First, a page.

We at Steve Spangler Science completely agree with that theory. Children and their parents shouldn’t fear technology, such as YouTube. They should embrace it and learn it. The technology exists and the kids are using it, with or without their parents’ permission and knowledge. They need to be educated about safety, courtesy and the power of the Internet before they stumble upon something they don’t fully understand.

Mensing says she believes YouTube is an underused tool with endless possibilities. And she is bringing it in her classroom and school.

“In my own classroom, I’m really hoping to do a lot with virtual tours and virtual field trips this year. And I really want to use YouTube with that. Giving (students) a glimpse of something they wouldn’t otherwise get a chance to see. Showing them museums, cities, oceans, continents, anything that isn’t possible within the walls of a classroom or even on a traditional field trip,” explains Mensing.

Here’s one way Mensing uses technology in her classroom. Her class watched a movie, wrote their own story, submitted it to a website, and created a video using iMovie. We need more Ms. Mensing’s in our schools!

Check out Ms. Mensing’s channel on YouTube for more educational videos as well as all of her classroom videos. While you are there, visit YouTube EDU – a resource dedicated to education in a global video classroom. Watch quick lessons from teachers, course lectures from universities and inspiring videos. Channels are nominated and approved to appear on YouTube EDU. You will not find ads or inappropriate content for students. For more on YouTube EDU, check out our blog post from last year.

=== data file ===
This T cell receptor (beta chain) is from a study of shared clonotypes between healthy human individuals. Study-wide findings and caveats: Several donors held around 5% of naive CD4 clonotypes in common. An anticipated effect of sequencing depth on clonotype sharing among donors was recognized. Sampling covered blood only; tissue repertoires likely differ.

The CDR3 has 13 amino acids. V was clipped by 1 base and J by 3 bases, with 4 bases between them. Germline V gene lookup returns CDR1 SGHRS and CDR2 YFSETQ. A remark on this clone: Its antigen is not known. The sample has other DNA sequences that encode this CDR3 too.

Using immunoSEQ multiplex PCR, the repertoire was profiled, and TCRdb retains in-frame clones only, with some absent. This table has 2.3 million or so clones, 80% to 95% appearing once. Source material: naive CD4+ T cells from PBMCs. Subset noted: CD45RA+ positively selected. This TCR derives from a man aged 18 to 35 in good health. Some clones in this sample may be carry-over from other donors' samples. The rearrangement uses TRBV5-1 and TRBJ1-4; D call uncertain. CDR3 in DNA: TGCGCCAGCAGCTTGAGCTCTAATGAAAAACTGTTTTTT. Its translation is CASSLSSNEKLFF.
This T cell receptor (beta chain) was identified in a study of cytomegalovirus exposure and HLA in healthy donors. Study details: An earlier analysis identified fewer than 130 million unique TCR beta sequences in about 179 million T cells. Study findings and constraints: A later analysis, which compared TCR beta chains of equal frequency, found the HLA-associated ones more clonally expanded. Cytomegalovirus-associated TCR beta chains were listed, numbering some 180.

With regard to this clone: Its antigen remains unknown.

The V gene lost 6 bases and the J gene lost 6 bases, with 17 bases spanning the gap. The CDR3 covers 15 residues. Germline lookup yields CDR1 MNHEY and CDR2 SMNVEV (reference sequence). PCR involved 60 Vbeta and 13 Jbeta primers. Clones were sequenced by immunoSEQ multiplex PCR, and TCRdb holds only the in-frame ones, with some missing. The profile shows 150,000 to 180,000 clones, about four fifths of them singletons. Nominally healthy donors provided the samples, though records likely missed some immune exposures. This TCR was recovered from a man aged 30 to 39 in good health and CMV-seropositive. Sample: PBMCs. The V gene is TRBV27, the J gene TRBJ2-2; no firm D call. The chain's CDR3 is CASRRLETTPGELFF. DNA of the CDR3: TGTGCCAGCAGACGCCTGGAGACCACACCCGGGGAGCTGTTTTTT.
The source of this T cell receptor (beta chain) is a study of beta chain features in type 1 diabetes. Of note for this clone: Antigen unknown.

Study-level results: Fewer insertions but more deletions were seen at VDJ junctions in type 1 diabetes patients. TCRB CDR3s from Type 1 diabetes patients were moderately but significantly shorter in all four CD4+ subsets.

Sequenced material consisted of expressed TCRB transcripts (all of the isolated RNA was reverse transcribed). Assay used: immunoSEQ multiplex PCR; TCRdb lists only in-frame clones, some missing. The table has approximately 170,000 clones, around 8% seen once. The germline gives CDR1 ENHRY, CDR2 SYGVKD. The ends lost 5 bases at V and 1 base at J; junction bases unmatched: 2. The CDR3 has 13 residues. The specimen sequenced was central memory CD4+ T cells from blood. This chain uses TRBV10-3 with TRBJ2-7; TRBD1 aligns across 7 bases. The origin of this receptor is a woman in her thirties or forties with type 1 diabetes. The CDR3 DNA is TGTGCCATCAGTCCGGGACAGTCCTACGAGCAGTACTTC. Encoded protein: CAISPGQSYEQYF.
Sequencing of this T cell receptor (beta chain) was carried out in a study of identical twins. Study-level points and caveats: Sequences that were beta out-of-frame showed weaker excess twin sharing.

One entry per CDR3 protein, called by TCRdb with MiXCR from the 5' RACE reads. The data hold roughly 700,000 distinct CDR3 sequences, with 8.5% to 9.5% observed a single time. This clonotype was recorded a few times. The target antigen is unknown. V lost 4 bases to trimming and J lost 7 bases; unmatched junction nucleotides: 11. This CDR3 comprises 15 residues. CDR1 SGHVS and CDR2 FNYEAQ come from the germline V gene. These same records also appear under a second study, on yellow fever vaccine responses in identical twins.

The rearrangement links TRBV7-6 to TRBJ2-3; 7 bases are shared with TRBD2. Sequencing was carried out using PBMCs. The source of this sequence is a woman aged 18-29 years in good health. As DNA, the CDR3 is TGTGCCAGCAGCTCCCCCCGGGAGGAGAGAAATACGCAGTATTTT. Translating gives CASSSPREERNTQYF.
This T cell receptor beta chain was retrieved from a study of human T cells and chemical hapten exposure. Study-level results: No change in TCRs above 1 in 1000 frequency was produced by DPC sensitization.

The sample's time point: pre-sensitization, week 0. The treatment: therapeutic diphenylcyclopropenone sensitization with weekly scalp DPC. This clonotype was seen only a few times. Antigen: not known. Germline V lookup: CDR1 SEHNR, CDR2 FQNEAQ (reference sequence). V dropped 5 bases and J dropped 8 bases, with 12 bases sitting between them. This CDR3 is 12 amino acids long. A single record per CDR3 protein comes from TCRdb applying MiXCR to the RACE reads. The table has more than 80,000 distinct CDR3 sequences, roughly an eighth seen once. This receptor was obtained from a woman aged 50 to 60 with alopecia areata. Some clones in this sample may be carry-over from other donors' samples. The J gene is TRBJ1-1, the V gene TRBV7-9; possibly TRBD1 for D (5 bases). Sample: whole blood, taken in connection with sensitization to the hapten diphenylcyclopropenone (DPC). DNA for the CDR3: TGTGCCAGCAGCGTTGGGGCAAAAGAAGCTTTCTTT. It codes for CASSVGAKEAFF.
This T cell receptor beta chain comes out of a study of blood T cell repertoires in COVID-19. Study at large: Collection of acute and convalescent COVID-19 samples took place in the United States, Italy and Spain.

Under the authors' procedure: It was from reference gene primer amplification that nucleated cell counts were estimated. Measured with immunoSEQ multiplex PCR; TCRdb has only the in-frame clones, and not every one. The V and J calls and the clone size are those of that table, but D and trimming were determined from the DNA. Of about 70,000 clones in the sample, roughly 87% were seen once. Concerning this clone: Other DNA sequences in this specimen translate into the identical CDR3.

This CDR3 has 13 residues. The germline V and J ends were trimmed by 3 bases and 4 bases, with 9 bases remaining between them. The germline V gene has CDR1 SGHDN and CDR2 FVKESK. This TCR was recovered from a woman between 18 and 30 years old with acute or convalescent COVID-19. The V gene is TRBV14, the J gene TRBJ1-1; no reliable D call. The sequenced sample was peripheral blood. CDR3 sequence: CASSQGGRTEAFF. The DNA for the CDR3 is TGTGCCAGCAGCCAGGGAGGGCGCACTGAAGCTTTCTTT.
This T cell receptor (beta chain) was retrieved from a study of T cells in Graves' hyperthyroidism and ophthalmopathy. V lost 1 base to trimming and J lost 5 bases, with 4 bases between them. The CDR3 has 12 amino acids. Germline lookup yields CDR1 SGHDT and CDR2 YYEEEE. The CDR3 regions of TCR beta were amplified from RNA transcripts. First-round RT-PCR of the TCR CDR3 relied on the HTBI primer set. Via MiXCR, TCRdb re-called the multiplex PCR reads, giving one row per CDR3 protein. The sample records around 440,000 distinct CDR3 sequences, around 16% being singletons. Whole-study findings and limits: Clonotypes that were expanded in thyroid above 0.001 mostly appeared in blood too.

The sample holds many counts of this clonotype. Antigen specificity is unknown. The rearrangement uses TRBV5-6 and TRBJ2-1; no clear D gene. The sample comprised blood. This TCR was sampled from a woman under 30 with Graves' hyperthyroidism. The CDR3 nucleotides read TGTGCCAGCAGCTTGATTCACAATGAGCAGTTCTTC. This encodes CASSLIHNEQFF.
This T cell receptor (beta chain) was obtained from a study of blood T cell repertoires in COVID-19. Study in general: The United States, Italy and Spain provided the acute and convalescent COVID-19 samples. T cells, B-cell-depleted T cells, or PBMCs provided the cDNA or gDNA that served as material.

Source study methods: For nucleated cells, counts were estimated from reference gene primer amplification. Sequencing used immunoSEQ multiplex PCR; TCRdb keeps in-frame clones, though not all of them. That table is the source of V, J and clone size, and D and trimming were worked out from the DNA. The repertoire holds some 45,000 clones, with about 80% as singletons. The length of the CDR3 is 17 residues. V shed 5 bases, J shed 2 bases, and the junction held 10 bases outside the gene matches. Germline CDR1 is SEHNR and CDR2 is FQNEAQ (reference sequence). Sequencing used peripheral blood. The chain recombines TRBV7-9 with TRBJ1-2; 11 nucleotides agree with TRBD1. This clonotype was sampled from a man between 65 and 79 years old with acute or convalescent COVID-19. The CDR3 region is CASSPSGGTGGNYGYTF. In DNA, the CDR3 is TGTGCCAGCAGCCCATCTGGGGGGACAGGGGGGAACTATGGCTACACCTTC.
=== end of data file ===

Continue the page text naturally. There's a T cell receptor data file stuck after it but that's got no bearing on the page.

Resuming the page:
Are you a teacher who embraces new technology like YouTube and uses it in your classroom? Leave us a comment below and share how you use it and how to educate your students.

Teacher Makes It Snow for Kids in Haiti

Kim Hill, a first grade teacher at Hayes Elementary School in Ada, Oklahoma, brought her love of science to the Cap Haitien Children’s Home in Cap Haitien, Haiti, this past February.

The Cap Haitien Children’s home is a Christian orphanage housing over 60 children. Its mission is to provide a loving and engaging atmosphere to help each child grow to become an educated citizen of Haiti.

Kim traveled to Haiti with her arsenal of science experiments. The first science experiment was polymers and Insta-Snow. When Kim began creating a blizzard on an island where snow is unheard of, the children were in disbelief. It was snowing in Haiti!

As the children mixed water with the white polymer powder, snow grew before their eyes. Discoveries abounded and pretty soon the snow was flying through the air and sprinkled in hair. Who knew you could have a snowball fight in Haiti?

Smiles were everywhere.

Her proud daughter, Carly Hill, shared pictures on Twitter and emailed us saying, “Without the help of Steve Spangler Science these children would have never been able to experience playing with snow. As you look at the pictures you can see that by the glow in their faces this was truly a memorable experience for each child at the Cap Haitien Home. Thank you Steve Spangler for your love of science and the gift of snow in Haiti!”

Thank you to Kim and Carly for sharing your love of science with the world’s children at home and abroad. From the photos, it is obvious you engaged and helped each child at Cap Haitien to flourish and grow. You made learning memorable.

For more information on the Cap Haitien Children’s home please visit the websites: